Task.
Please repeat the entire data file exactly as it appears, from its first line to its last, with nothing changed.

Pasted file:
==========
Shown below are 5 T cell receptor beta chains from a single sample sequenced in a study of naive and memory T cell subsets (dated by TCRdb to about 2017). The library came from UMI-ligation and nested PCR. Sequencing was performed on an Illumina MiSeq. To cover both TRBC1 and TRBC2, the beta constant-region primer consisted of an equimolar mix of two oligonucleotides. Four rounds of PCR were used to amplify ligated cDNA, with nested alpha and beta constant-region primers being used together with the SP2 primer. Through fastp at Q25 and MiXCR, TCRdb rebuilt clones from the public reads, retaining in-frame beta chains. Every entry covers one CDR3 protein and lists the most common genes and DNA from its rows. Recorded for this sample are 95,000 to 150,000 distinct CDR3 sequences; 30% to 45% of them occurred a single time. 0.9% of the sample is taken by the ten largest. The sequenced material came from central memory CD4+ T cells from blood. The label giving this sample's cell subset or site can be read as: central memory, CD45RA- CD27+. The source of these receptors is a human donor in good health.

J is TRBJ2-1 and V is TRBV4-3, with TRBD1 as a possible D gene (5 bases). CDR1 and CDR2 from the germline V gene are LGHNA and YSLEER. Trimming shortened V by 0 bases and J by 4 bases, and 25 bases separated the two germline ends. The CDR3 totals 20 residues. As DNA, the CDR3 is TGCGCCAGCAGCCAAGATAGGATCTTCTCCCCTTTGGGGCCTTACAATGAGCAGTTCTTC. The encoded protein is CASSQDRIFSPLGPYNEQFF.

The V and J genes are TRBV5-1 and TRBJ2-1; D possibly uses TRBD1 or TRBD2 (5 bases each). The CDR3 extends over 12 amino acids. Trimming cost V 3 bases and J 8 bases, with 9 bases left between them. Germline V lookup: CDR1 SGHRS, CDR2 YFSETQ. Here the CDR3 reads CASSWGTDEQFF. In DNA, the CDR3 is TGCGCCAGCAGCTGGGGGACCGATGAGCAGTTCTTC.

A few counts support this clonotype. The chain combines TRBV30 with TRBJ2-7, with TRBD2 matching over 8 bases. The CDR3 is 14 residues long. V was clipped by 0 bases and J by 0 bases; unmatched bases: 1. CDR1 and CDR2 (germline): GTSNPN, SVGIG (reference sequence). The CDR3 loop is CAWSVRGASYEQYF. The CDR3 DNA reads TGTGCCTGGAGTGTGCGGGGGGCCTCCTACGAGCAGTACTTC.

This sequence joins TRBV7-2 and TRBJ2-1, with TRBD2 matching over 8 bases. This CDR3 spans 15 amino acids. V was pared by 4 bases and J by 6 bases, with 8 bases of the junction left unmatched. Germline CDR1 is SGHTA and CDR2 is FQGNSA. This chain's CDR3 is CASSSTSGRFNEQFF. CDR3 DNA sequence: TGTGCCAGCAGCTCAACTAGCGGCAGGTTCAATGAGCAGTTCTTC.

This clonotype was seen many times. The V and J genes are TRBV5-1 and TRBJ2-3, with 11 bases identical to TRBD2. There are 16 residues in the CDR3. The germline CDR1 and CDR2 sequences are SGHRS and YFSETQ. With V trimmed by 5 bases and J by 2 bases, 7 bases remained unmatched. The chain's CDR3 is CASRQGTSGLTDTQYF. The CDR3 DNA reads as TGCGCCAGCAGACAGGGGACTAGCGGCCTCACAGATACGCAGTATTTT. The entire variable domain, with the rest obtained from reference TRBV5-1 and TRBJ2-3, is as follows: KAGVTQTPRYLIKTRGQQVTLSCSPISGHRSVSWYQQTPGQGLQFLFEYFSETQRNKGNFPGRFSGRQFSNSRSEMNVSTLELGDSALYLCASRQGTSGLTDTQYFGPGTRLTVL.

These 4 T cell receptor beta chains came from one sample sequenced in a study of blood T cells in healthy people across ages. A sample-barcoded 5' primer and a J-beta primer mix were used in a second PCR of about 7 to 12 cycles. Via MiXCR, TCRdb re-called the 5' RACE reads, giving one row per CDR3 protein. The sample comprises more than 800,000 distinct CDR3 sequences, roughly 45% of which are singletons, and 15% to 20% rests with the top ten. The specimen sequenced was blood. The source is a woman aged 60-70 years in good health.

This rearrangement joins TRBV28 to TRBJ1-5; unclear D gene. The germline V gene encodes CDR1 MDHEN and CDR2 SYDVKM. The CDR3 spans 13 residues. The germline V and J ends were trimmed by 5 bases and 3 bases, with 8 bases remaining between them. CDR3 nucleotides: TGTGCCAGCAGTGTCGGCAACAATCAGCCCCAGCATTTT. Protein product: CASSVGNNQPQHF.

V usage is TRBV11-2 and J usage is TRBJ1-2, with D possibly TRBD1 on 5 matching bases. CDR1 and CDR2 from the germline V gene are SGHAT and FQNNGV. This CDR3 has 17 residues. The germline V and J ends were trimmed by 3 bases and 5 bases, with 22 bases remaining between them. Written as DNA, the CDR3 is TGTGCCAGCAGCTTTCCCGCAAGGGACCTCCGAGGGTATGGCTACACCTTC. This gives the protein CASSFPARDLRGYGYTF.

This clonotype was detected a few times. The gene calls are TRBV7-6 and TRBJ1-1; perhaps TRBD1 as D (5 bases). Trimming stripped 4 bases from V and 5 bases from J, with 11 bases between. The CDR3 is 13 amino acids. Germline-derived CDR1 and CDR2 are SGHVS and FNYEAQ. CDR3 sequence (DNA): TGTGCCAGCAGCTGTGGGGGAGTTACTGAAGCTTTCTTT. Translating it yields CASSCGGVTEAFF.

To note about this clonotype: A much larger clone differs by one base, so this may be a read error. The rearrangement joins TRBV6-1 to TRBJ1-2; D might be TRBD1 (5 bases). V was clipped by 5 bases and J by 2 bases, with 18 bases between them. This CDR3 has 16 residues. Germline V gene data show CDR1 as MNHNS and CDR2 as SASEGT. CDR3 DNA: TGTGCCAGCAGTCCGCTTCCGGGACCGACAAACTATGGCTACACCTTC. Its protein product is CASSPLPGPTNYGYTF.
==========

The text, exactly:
Shown below are 5 T cell receptor beta chains from a single sample sequenced in a study of naive and memory T cell subsets (dated by TCRdb to about 2017). The library came from UMI-ligation and nested PCR. Sequencing was performed on an Illumina MiSeq. To cover both TRBC1 and TRBC2, the beta constant-region primer consisted of an equimolar mix of two oligonucleotides. Four rounds of PCR were used to amplify ligated cDNA, with nested alpha and beta constant-region primers being used together with the SP2 primer. Through fastp at Q25 and MiXCR, TCRdb rebuilt clones from the public reads, retaining in-frame beta chains. Every entry covers one CDR3 protein and lists the most common genes and DNA from its rows. Recorded for this sample are 95,000 to 150,000 distinct CDR3 sequences; 30% to 45% of them occurred a single time. 0.9% of the sample is taken by the ten largest. The sequenced material came from central memory CD4+ T cells from blood. The label giving this sample's cell subset or site can be read as: central memory, CD45RA- CD27+. The source of these receptors is a human donor in good health.

J is TRBJ2-1 and V is TRBV4-3, with TRBD1 as a possible D gene (5 bases). CDR1 and CDR2 from the germline V gene are LGHNA and YSLEER. Trimming shortened V by 0 bases and J by 4 bases, and 25 bases separated the two germline ends. The CDR3 totals 20 residues. As DNA, the CDR3 is TGCGCCAGCAGCCAAGATAGGATCTTCTCCCCTTTGGGGCCTTACAATGAGCAGTTCTTC. The encoded protein is CASSQDRIFSPLGPYNEQFF.

The V and J genes are TRBV5-1 and TRBJ2-1; D possibly uses TRBD1 or TRBD2 (5 bases each). The CDR3 extends over 12 amino acids. Trimming cost V 3 bases and J 8 bases, with 9 bases left between them. Germline V lookup: CDR1 SGHRS, CDR2 YFSETQ. Here the CDR3 reads CASSWGTDEQFF. In DNA, the CDR3 is TGCGCCAGCAGCTGGGGGACCGATGAGCAGTTCTTC.

A few counts support this clonotype. The chain combines TRBV30 with TRBJ2-7, with TRBD2 matching over 8 bases. The CDR3 is 14 residues long. V was clipped by 0 bases and J by 0 bases; unmatched bases: 1. CDR1 and CDR2 (germline): GTSNPN, SVGIG (reference sequence). The CDR3 loop is CAWSVRGASYEQYF. The CDR3 DNA reads TGTGCCTGGAGTGTGCGGGGGGCCTCCTACGAGCAGTACTTC.

This sequence joins TRBV7-2 and TRBJ2-1, with TRBD2 matching over 8 bases. This CDR3 spans 15 amino acids. V was pared by 4 bases and J by 6 bases, with 8 bases of the junction left unmatched. Germline CDR1 is SGHTA and CDR2 is FQGNSA. This chain's CDR3 is CASSSTSGRFNEQFF. CDR3 DNA sequence: TGTGCCAGCAGCTCAACTAGCGGCAGGTTCAATGAGCAGTTCTTC.

This clonotype was seen many times. The V and J genes are TRBV5-1 and TRBJ2-3, with 11 bases identical to TRBD2. There are 16 residues in the CDR3. The germline CDR1 and CDR2 sequences are SGHRS and YFSETQ. With V trimmed by 5 bases and J by 2 bases, 7 bases remained unmatched. The chain's CDR3 is CASRQGTSGLTDTQYF. The CDR3 DNA reads as TGCGCCAGCAGACAGGGGACTAGCGGCCTCACAGATACGCAGTATTTT. The entire variable domain, with the rest obtained from reference TRBV5-1 and TRBJ2-3, is as follows: KAGVTQTPRYLIKTRGQQVTLSCSPISGHRSVSWYQQTPGQGLQFLFEYFSETQRNKGNFPGRFSGRQFSNSRSEMNVSTLELGDSALYLCASRQGTSGLTDTQYFGPGTRLTVL.

These 4 T cell receptor beta chains came from one sample sequenced in a study of blood T cells in healthy people across ages. A sample-barcoded 5' primer and a J-beta primer mix were used in a second PCR of about 7 to 12 cycles. Via MiXCR, TCRdb re-called the 5' RACE reads, giving one row per CDR3 protein. The sample comprises more than 800,000 distinct CDR3 sequences, roughly 45% of which are singletons, and 15% to 20% rests with the top ten. The specimen sequenced was blood. The source is a woman aged 60-70 years in good health.

This rearrangement joins TRBV28 to TRBJ1-5; unclear D gene. The germline V gene encodes CDR1 MDHEN and CDR2 SYDVKM. The CDR3 spans 13 residues. The germline V and J ends were trimmed by 5 bases and 3 bases, with 8 bases remaining between them. CDR3 nucleotides: TGTGCCAGCAGTGTCGGCAACAATCAGCCCCAGCATTTT. Protein product: CASSVGNNQPQHF.

V usage is TRBV11-2 and J usage is TRBJ1-2, with D possibly TRBD1 on 5 matching bases. CDR1 and CDR2 from the germline V gene are SGHAT and FQNNGV. This CDR3 has 17 residues. The germline V and J ends were trimmed by 3 bases and 5 bases, with 22 bases remaining between them. Written as DNA, the CDR3 is TGTGCCAGCAGCTTTCCCGCAAGGGACCTCCGAGGGTATGGCTACACCTTC. This gives the protein CASSFPARDLRGYGYTF.

This clonotype was detected a few times. The gene calls are TRBV7-6 and TRBJ1-1; perhaps TRBD1 as D (5 bases). Trimming stripped 4 bases from V and 5 bases from J, with 11 bases between. The CDR3 is 13 amino acids. Germline-derived CDR1 and CDR2 are SGHVS and FNYEAQ. CDR3 sequence (DNA): TGTGCCAGCAGCTGTGGGGGAGTTACTGAAGCTTTCTTT. Translating it yields CASSCGGVTEAFF.

To note about this clonotype: A much larger clone differs by one base, so this may be a read error. The rearrangement joins TRBV6-1 to TRBJ1-2; D might be TRBD1 (5 bases). V was clipped by 5 bases and J by 2 bases, with 18 bases between them. This CDR3 has 16 residues. Germline V gene data show CDR1 as MNHNS and CDR2 as SASEGT. CDR3 DNA: TGTGCCAGCAGTCCGCTTCCGGGACCGACAAACTATGGCTACACCTTC. Its protein product is CASSPLPGPTNYGYTF.